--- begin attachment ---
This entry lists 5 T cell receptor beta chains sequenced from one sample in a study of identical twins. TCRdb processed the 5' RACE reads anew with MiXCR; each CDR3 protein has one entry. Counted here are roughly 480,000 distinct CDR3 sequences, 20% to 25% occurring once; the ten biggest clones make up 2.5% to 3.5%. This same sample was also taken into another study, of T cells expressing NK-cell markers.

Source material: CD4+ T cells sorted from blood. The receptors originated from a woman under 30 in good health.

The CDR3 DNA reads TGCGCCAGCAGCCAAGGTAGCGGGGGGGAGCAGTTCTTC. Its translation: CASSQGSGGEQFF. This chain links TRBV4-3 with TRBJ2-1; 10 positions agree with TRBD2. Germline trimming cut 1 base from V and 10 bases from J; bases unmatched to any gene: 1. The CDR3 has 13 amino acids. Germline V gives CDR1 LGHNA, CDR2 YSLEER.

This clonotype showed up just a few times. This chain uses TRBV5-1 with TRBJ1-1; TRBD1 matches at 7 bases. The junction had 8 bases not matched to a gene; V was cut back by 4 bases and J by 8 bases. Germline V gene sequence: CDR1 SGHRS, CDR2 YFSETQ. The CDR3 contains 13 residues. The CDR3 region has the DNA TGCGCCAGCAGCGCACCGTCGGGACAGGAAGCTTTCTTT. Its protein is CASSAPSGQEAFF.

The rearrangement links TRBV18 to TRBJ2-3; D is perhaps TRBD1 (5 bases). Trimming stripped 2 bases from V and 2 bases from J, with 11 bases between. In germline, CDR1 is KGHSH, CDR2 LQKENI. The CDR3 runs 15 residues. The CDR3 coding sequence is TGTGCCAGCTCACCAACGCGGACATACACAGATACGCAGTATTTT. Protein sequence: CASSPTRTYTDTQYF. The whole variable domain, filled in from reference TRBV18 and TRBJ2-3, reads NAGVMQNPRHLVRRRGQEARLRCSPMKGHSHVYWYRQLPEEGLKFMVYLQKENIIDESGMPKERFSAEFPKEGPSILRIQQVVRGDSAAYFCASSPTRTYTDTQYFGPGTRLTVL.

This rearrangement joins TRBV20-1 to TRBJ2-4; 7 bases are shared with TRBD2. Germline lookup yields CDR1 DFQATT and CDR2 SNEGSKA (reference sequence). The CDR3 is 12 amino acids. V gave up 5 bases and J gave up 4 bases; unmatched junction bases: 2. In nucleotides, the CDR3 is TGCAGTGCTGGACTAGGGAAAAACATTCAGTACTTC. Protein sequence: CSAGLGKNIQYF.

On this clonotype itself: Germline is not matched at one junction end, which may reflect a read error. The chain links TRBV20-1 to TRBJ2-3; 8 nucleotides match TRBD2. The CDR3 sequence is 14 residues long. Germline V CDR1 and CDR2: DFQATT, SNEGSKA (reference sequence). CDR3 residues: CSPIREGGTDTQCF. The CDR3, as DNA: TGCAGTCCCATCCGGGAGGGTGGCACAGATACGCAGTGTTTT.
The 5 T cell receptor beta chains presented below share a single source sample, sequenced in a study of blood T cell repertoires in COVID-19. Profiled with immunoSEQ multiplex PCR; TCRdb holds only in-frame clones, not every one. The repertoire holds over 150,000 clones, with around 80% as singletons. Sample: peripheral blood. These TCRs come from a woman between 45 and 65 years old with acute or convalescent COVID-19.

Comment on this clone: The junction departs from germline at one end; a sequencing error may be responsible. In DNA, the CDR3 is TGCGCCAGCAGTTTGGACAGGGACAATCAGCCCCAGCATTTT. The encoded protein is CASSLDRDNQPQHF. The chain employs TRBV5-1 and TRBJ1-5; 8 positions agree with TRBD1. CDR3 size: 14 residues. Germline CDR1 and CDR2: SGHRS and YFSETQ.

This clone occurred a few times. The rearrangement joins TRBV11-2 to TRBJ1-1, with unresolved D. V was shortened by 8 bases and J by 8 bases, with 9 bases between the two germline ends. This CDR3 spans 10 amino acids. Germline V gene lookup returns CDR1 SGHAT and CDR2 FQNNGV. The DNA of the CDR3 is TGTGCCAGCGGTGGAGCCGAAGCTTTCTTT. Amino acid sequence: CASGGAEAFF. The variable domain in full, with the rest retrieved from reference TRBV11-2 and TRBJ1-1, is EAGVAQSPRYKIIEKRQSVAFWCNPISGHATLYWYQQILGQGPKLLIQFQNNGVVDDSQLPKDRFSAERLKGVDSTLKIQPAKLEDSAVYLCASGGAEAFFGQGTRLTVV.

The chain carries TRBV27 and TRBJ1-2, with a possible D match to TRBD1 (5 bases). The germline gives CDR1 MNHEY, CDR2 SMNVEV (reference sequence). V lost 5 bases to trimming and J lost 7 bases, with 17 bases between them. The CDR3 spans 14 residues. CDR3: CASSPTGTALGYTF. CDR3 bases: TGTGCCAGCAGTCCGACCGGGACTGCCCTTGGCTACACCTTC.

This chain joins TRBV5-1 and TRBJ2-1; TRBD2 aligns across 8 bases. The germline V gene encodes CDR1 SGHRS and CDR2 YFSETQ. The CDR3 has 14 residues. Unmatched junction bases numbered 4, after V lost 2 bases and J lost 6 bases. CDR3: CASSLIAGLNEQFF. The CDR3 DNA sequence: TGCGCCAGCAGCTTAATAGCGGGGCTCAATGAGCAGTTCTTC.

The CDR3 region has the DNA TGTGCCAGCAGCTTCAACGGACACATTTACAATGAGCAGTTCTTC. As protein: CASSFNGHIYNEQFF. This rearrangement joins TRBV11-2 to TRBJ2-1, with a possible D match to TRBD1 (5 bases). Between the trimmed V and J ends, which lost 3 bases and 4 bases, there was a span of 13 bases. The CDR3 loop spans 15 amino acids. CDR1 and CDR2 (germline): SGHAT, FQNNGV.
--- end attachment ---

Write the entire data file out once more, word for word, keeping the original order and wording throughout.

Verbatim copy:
This entry lists 5 T cell receptor beta chains sequenced from one sample in a study of identical twins. TCRdb processed the 5' RACE reads anew with MiXCR; each CDR3 protein has one entry. Counted here are roughly 480,000 distinct CDR3 sequences, 20% to 25% occurring once; the ten biggest clones make up 2.5% to 3.5%. This same sample was also taken into another study, of T cells expressing NK-cell markers.

Source material: CD4+ T cells sorted from blood. The receptors originated from a woman under 30 in good health.

The CDR3 DNA reads TGCGCCAGCAGCCAAGGTAGCGGGGGGGAGCAGTTCTTC. Its translation: CASSQGSGGEQFF. This chain links TRBV4-3 with TRBJ2-1; 10 positions agree with TRBD2. Germline trimming cut 1 base from V and 10 bases from J; bases unmatched to any gene: 1. The CDR3 has 13 amino acids. Germline V gives CDR1 LGHNA, CDR2 YSLEER.

This clonotype showed up just a few times. This chain uses TRBV5-1 with TRBJ1-1; TRBD1 matches at 7 bases. The junction had 8 bases not matched to a gene; V was cut back by 4 bases and J by 8 bases. Germline V gene sequence: CDR1 SGHRS, CDR2 YFSETQ. The CDR3 contains 13 residues. The CDR3 region has the DNA TGCGCCAGCAGCGCACCGTCGGGACAGGAAGCTTTCTTT. Its protein is CASSAPSGQEAFF.

The rearrangement links TRBV18 to TRBJ2-3; D is perhaps TRBD1 (5 bases). Trimming stripped 2 bases from V and 2 bases from J, with 11 bases between. In germline, CDR1 is KGHSH, CDR2 LQKENI. The CDR3 runs 15 residues. The CDR3 coding sequence is TGTGCCAGCTCACCAACGCGGACATACACAGATACGCAGTATTTT. Protein sequence: CASSPTRTYTDTQYF. The whole variable domain, filled in from reference TRBV18 and TRBJ2-3, reads NAGVMQNPRHLVRRRGQEARLRCSPMKGHSHVYWYRQLPEEGLKFMVYLQKENIIDESGMPKERFSAEFPKEGPSILRIQQVVRGDSAAYFCASSPTRTYTDTQYFGPGTRLTVL.

This rearrangement joins TRBV20-1 to TRBJ2-4; 7 bases are shared with TRBD2. Germline lookup yields CDR1 DFQATT and CDR2 SNEGSKA (reference sequence). The CDR3 is 12 amino acids. V gave up 5 bases and J gave up 4 bases; unmatched junction bases: 2. In nucleotides, the CDR3 is TGCAGTGCTGGACTAGGGAAAAACATTCAGTACTTC. Protein sequence: CSAGLGKNIQYF.

On this clonotype itself: Germline is not matched at one junction end, which may reflect a read error. The chain links TRBV20-1 to TRBJ2-3; 8 nucleotides match TRBD2. The CDR3 sequence is 14 residues long. Germline V CDR1 and CDR2: DFQATT, SNEGSKA (reference sequence). CDR3 residues: CSPIREGGTDTQCF. The CDR3, as DNA: TGCAGTCCCATCCGGGAGGGTGGCACAGATACGCAGTGTTTT.
The 5 T cell receptor beta chains presented below share a single source sample, sequenced in a study of blood T cell repertoires in COVID-19. Profiled with immunoSEQ multiplex PCR; TCRdb holds only in-frame clones, not every one. The repertoire holds over 150,000 clones, with around 80% as singletons. Sample: peripheral blood. These TCRs come from a woman between 45 and 65 years old with acute or convalescent COVID-19.

Comment on this clone: The junction departs from germline at one end; a sequencing error may be responsible. In DNA, the CDR3 is TGCGCCAGCAGTTTGGACAGGGACAATCAGCCCCAGCATTTT. The encoded protein is CASSLDRDNQPQHF. The chain employs TRBV5-1 and TRBJ1-5; 8 positions agree with TRBD1. CDR3 size: 14 residues. Germline CDR1 and CDR2: SGHRS and YFSETQ.

This clone occurred a few times. The rearrangement joins TRBV11-2 to TRBJ1-1, with unresolved D. V was shortened by 8 bases and J by 8 bases, with 9 bases between the two germline ends. This CDR3 spans 10 amino acids. Germline V gene lookup returns CDR1 SGHAT and CDR2 FQNNGV. The DNA of the CDR3 is TGTGCCAGCGGTGGAGCCGAAGCTTTCTTT. Amino acid sequence: CASGGAEAFF. The variable domain in full, with the rest retrieved from reference TRBV11-2 and TRBJ1-1, is EAGVAQSPRYKIIEKRQSVAFWCNPISGHATLYWYQQILGQGPKLLIQFQNNGVVDDSQLPKDRFSAERLKGVDSTLKIQPAKLEDSAVYLCASGGAEAFFGQGTRLTVV.

The chain carries TRBV27 and TRBJ1-2, with a possible D match to TRBD1 (5 bases). The germline gives CDR1 MNHEY, CDR2 SMNVEV (reference sequence). V lost 5 bases to trimming and J lost 7 bases, with 17 bases between them. The CDR3 spans 14 residues. CDR3: CASSPTGTALGYTF. CDR3 bases: TGTGCCAGCAGTCCGACCGGGACTGCCCTTGGCTACACCTTC.

This chain joins TRBV5-1 and TRBJ2-1; TRBD2 aligns across 8 bases. The germline V gene encodes CDR1 SGHRS and CDR2 YFSETQ. The CDR3 has 14 residues. Unmatched junction bases numbered 4, after V lost 2 bases and J lost 6 bases. CDR3: CASSLIAGLNEQFF. The CDR3 DNA sequence: TGCGCCAGCAGCTTAATAGCGGGGCTCAATGAGCAGTTCTTC.

The CDR3 region has the DNA TGTGCCAGCAGCTTCAACGGACACATTTACAATGAGCAGTTCTTC. As protein: CASSFNGHIYNEQFF. This rearrangement joins TRBV11-2 to TRBJ2-1, with a possible D match to TRBD1 (5 bases). Between the trimmed V and J ends, which lost 3 bases and 4 bases, there was a span of 13 bases. The CDR3 loop spans 15 amino acids. CDR1 and CDR2 (germline): SGHAT, FQNNGV.